Thankfully, AZ winters are great. Maybe it took Lehi and his family so long to venture through the wilderness because of the intense heat of summer. Maybe they spent more of their time traveling during the winter? Who knows. All I know is, based on my time in AZ (which I actually truly loved it there), I can’t imagine the affliction that Nephi and his family faced. I can’t imagine having children there. I can’t imagine being in that intense sun, day in day out – only tents as shelter.
I can’t imagine the thirst.
And after all of this traveling, they make it to a land – filled with fresh water!, fruit, honeybees, trees (shade!!!!! Quick side note – in AZ, when you are looking for a parking spot, you don’t pay much attention to the first few rows of parking spots. Instead, everyone is vying for the spot that is under a tree. I never loved shade more than I did when I was in AZ).
I imagine that if I was in Nephi’s family, and I had been traveling through the wilderness, then made it to Bountiful, I imagine that I’d figure that Bountiful was the promised land!
I don’t know their situation. Maybe the Liahona made it clear that Bountiful was not their promised land. Maybe they understood that Bountiful was a respite before one last push – another “desert” experience of another type (the ocean is a desert with its life underground and the perfect disguise above…). I’m not sure if they knew this or not.
But one day, Nephi receives the command to get up the mountain, and there the Lord tells him this.
” And it came to pass that the Lord spake unto me, saying: Thou shalt construct a ship, after the manner which I shall show thee, that I may carry thy people across these waters.” – 1 Nephi 17:8
“And I said: Lord, whither shall I go that I may find ore to molten, that I may make tools to construct the ship after the manner which thou hast shown unto me?” – 1 Nephi 17:9
This response garners a lot of admiration for Nephi. Often, I hear people say (and I’ve said it myself) – Wow! Nephi didn’t know how to build a boat, but he doesn’t even say that! He just asks, “Where can I get the ore to make the tools.” He is so obedient!
And yes, he is so obedient. He doesn’t murmur that he doesn’t have the experience building ships.
However, there is another reason why I admire Nephi by this response. I think that I might have said, “Build a ship?! But look at where we are! Isn’t this the promised land?!?!?! It’s Bountiful! We’re still going?!?!?! We’ve been at this eight years! Bountiful is good enough for me!”
Of course Nephi is wiser and more faithful than I am. And I’m so grateful for his example. Because of this experience that he has shared with us through the Book of Mormon, I’ve been blessed when I’ve reached “Bountiful” points in my life – points that were a blessing and respite, but they weren’t the end of the journey.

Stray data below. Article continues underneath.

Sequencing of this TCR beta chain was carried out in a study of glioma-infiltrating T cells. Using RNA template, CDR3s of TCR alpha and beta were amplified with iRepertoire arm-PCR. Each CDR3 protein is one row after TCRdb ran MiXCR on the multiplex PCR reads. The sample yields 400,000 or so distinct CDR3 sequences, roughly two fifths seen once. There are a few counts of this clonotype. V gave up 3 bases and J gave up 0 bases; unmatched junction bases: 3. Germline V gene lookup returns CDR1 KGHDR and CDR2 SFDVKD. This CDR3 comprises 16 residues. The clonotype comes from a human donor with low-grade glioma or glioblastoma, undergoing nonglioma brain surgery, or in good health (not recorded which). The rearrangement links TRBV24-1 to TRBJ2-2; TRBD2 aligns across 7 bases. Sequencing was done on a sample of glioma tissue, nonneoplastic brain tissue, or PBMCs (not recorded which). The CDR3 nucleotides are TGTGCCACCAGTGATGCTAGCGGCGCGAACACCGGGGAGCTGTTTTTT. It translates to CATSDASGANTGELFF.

Bountiful was bountiful, but it was not the promised land.
I think that we all have these “Bountiful” experiences in our lives.
We travel and wade through “much affliction” during the wilderness of our lives. We may not be perfect. (We AREN’T perfect), but we are trying our best. We endure.
And then, we make it! We make it to the land of Bountiful…except it looks an awful lot like “the Promised land.” We have rest. We have ample blessings that we were missing out on for so long. We have “fruit, honey, and shade.”
And while we revel in these blessings, we get a message from the Lord, “time to prepare to move on….” We find that Bountiful isn’t our promised land, but we have to build a ship and then do the impossible – cross the sea!
The impossible after what already seemed impossible (going through that desert)!
The trial isn’t over.
We can learn from Nephi because his story is done, and hindsight is 20/20. Though we don’t have hindsight on our own trials, we do have it on his. We know that yes, Nephi will construct a ship. And yes, it will sail across the ocean. Yes, he will make it to the promised land. And that promised land will be exponentially more bountiful than Bountiful.
We can then apply the hindsight of Nephi’s experience to our own lives. When we reach the “bountiful” of our lives, we can rejoice in the blessings of Bountiful while we gear up for the next phase of trial.
Instead of focusing on that “deep sea” we face, we can focus on what comes after the sea – the promised land.
With this, when we hear the command of the Lord, to build a ship so we can cross the deep waters, we won’t get upset. We won’t plead with the Lord to stay in Bountiful. We, instead, will be like Nephi and ask where we can go to find the ore to make the tools.
We will trust God, implicitly. Understanding that His promises are sure, and if Bountiful is good, then imagine how good the promised land will be!!!!!!